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In 2016, Sustainability and Transformation Plans were drafted in the 44 STP areas across the country. The aim of the plans was to outline the major changes in how services will be run over the next decade.
Sustainability and Transformation Plans attempted to find solutions to the pressures on the NHS, but controversy quickly followed their publication as in many areas they contained cuts to services and staffing.
A key public concern was that the plans were not realistic and will be undermined by a lack of resources and by the government's requirement to remove all local financial deficits.
In October 2018, the chief executives of NHS England and NHS Improvement wrote to all STP leaders instructing them to come up with new five year STPs by autumn 2019. The new five-year plans will replace those which were drawn up in 2016 based on the five-year funding settlement to 2020-21. The new five year STPs will be developed based on a new NHS England budget to 2023-24 and the new NHS long term plan.
In January 2019, the ten year long-term plan was released. A cornerstone of the plan is the development of integrated care systems (ICS) across England by April 2021. The ICS will evolve from the STP areas, according to the plan.
What's in the plans?
Most of the plans started by discussing strategy and new solutions, but financial restrictions seriously restricted what they could propose. For instance all the plans said that they want to prevent more illness, but are very limited in what they can do due to cuts to public health budgets.
All the plans share some common ideas, such as moving more care away from hospitals and into the community and getting services to integrate with each other. Many areas proposed ways for GPs, community nurses and social care to work more closely, but these ideas to expand community care cannot be funded and have been estimated to cost £10bn.
These ideas in the STPs now have to be developed into workable ICS by April 2021.
How does this link to privatisation?
The Health and Social Care Act passed in 2012 ushered in a market-led NHS and hundreds of contracts are now advertised and awarded each year; this has led to an increasing number of private companies gaining contracts in the NHS.
The STP process brought a second wave of opportunities for private companies to take an even larger chunk of NHS money. The development of Integrated Care Systems (ICS) could continue this process.
All STPs contain references to the integration of community care most often through a multispecialty community provider (MCP). But, from the long-term plan, it is clear that an ICS involves much greater integration than an MCP, with integration at every level of NHS and social care, bringing together NHS organisations, councils, the third sector and the independent sector.
The long-term plan outlines two ways an ICS could operate - either via loose alliance contracts between providers of services or through a single organisation taking responsibility for integration of services. In the latter case, the single organisation will be a prime provider or integrated care provider (ICP). An ICP will be awarded an ICP contract, which has been developed to enable a single contract to cover all types of NHS care, including primary care.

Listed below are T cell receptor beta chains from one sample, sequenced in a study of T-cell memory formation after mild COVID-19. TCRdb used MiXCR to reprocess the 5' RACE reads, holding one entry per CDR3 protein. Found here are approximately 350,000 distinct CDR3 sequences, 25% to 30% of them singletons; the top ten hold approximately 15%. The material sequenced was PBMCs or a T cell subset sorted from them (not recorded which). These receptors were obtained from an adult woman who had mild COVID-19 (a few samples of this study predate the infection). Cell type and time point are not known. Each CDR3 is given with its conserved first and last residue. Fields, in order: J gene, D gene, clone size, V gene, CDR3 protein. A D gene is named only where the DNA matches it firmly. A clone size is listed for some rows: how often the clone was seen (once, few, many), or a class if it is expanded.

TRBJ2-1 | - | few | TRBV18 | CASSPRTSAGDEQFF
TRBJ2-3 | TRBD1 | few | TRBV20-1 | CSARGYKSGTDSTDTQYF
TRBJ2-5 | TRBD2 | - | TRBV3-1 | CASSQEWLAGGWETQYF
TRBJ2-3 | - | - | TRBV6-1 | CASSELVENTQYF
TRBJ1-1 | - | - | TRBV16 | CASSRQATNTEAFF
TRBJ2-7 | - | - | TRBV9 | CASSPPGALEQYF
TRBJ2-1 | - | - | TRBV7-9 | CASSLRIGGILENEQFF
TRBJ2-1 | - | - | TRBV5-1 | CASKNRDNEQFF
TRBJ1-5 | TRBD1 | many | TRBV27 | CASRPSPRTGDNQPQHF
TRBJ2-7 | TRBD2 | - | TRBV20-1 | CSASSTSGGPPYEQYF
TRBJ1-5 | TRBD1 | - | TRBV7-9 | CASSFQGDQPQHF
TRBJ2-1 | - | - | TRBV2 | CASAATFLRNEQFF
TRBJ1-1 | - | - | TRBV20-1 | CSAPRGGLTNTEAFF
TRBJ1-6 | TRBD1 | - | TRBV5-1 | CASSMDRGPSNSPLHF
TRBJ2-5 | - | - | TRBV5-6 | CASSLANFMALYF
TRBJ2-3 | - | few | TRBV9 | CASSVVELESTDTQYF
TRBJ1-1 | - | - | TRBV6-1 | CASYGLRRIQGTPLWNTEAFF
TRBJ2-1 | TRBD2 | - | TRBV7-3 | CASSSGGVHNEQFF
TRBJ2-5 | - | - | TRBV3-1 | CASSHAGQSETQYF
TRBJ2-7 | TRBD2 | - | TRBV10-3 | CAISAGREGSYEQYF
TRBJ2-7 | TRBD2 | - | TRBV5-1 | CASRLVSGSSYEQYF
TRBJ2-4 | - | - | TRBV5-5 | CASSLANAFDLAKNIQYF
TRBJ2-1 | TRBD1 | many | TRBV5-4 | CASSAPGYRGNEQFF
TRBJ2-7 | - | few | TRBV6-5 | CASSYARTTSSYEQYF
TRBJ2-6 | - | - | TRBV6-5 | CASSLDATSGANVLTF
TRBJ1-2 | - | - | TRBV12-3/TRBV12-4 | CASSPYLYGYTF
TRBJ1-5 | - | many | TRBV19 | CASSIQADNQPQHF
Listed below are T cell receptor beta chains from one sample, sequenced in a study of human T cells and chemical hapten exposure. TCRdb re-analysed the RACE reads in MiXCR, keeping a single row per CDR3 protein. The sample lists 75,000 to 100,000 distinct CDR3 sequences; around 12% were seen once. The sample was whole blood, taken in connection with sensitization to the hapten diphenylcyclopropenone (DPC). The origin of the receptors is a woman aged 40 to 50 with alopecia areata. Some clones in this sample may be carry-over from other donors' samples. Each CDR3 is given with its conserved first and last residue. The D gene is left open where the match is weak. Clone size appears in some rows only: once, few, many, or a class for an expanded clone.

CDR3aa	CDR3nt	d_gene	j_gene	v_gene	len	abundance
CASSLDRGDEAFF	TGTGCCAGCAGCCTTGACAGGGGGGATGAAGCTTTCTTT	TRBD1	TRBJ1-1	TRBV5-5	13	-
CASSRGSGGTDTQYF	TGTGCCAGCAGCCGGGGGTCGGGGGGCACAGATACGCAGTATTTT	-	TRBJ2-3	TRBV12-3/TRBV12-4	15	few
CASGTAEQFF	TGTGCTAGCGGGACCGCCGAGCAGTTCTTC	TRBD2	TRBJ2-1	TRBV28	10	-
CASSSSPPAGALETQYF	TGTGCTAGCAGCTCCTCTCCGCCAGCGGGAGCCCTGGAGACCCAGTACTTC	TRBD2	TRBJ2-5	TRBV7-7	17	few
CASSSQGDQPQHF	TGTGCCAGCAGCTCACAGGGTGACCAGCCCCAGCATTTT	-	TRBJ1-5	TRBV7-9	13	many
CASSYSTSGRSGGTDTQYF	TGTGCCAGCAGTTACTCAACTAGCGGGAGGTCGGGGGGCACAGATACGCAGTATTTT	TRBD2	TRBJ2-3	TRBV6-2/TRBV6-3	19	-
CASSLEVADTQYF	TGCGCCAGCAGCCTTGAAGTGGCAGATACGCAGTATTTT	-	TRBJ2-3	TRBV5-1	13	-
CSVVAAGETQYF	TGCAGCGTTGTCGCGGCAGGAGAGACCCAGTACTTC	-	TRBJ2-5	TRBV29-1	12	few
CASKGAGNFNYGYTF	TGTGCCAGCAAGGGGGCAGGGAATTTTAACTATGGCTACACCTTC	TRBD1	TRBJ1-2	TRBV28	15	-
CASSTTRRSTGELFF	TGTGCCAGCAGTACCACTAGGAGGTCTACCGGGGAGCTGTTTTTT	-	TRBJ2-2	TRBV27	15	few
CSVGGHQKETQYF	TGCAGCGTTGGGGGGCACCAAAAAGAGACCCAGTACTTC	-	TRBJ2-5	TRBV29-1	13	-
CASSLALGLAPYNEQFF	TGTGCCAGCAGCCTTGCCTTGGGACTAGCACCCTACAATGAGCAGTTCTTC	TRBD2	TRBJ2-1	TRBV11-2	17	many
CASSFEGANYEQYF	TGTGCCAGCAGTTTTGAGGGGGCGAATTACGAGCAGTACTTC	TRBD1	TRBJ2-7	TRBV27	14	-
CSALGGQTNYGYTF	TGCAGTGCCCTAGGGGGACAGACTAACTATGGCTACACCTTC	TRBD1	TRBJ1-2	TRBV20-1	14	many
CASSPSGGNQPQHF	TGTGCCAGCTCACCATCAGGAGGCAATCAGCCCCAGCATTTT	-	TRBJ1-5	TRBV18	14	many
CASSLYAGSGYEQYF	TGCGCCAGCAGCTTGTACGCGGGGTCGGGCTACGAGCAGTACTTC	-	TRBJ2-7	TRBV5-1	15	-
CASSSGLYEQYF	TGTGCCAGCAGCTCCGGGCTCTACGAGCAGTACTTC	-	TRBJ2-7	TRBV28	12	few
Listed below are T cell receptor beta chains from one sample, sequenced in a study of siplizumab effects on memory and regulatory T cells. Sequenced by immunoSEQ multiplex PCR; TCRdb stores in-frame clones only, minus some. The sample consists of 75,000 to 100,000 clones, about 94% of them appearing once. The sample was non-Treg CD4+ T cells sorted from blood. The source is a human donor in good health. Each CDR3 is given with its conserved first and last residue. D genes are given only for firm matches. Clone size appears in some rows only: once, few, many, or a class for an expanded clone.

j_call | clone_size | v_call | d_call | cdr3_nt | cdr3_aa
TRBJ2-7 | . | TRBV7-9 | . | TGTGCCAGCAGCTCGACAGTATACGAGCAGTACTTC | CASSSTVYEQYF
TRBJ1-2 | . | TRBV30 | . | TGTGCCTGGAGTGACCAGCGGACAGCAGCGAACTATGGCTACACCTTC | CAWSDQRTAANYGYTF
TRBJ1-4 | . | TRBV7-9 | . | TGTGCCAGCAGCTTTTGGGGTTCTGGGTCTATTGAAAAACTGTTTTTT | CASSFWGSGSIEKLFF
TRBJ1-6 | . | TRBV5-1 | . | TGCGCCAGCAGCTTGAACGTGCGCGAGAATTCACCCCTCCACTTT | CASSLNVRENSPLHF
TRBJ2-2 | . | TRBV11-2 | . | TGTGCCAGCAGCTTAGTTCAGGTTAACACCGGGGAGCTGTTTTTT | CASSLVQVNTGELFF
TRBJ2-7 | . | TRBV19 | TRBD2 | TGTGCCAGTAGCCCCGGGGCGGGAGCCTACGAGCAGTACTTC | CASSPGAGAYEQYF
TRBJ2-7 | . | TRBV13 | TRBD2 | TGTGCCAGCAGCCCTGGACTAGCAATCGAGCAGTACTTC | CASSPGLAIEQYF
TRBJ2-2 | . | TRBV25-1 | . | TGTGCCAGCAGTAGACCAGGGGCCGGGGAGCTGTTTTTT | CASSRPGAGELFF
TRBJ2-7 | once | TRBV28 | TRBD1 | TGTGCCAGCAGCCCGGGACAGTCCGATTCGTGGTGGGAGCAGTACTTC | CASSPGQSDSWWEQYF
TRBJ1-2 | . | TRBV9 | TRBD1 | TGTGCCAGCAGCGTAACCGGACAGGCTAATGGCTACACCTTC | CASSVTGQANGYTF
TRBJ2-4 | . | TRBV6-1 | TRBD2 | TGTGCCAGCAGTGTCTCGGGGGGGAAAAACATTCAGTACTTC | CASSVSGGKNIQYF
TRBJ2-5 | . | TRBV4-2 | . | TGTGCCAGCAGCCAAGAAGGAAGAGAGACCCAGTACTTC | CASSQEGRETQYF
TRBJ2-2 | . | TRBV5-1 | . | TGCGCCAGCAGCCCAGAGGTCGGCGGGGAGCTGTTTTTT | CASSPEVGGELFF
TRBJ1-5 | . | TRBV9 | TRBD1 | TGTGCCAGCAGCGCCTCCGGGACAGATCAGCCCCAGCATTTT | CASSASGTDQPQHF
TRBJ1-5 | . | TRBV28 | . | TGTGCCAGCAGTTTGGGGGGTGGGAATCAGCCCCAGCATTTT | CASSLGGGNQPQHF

The ICP contracts will be worth millions and 10-15 years in length; a single contract could give a private company a major slice of the NHS budget and the budget for social care.
Contracts notices and prior information notices (PINs) for MCPs have appeared over the last couple of years and give a good example of the size and scope of these contracts and what is on offer to private companies.
Examples of contract notices and PINs for MCPs
In early April 2017, a Manchester commissioning group announced the largest ever tender for NHS services, a contract for a provider of all out-of-hospital care worth £6 billion. The ten year contract will be awarded by Manchester Health and Care Commissioning, a partnership between the city council and a newly formed single clinical commissioning group.
The tender outlines a local care organisation (LCO) that will provide services for around 600,000 people in Manchester and, according to the contract notice, bring together “a range of health, social care and public health services to be delivered in the community.”
In March 2017, Scarborough and Ryedale CCGs published a PIN saying that it hopes to procure a single multispecialty community provider (MCP) contract under a contract worth £1.3 billion over 10 years, by April 2018; a PIN is published before a contract notice often to see how many organisations are interested in such a contract.
Which companies are interested?
Of the large community contracts that have been awarded recently, one company stands out - Virgin Care. In August 2016, Virgin Care won a seven year contract in Bath and North Somerset, worth around £700 million, under which it will coordinate over 200 health and social care services, including adult social services.
Virgin Care has been targeting community health contracts for some years now; the company also has contracts for community health in Guildford and Waverley, Wiltshire and North Kent, as well as a large number of much smaller contracts.